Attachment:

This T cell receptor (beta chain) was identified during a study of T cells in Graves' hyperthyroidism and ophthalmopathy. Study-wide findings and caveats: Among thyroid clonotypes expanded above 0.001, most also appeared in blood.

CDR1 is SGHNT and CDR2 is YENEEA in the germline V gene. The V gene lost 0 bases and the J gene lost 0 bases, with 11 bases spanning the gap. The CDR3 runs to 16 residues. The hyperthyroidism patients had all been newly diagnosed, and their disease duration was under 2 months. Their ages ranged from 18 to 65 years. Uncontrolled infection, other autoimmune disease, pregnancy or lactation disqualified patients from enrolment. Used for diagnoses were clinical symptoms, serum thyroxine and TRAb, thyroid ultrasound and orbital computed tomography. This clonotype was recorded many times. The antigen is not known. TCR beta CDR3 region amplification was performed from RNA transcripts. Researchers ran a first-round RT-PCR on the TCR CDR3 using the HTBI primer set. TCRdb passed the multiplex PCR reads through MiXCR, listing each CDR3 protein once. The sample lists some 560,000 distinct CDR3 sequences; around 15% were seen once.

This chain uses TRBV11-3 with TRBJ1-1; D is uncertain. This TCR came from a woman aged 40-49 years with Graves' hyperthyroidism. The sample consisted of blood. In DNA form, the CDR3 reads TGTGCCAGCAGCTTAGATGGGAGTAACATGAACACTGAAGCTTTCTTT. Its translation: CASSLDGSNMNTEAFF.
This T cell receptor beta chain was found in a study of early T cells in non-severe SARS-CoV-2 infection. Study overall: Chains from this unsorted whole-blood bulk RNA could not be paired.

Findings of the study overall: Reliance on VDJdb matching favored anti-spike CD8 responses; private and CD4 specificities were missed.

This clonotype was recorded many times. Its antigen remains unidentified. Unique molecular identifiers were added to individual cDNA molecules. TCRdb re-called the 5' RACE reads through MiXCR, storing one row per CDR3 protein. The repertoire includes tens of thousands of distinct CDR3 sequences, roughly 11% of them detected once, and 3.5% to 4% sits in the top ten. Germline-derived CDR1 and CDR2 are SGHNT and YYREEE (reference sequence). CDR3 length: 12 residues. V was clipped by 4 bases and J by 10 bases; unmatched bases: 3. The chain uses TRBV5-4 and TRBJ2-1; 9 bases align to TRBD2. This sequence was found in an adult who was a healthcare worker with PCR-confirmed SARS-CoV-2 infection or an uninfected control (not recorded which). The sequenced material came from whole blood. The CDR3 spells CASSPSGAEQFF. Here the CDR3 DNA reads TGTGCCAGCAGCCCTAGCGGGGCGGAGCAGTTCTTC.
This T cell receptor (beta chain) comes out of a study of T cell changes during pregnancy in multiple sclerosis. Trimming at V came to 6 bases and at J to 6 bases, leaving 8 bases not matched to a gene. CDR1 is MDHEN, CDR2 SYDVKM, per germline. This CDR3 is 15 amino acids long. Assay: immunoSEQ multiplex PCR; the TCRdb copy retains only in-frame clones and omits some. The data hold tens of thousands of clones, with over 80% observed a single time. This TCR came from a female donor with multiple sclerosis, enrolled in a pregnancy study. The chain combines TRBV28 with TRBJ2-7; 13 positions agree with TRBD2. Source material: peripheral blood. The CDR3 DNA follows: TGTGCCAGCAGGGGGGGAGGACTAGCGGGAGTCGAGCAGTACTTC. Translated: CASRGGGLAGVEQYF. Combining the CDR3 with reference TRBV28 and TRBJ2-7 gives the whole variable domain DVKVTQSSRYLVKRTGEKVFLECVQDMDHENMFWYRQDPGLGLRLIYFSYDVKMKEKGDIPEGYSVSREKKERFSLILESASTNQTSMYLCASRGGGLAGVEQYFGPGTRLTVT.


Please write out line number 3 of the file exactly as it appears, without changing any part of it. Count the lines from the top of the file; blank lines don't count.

This chain uses TRBV11-3 with TRBJ1-1; D is uncertain. This TCR came from a woman aged 40-49 years with Graves' hyperthyroidism. The sample consisted of blood. In DNA form, the CDR3 reads TGTGCCAGCAGCTTAGATGGGAGTAACATGAACACTGAAGCTTTCTTT. Its translation: CASSLDGSNMNTEAFF.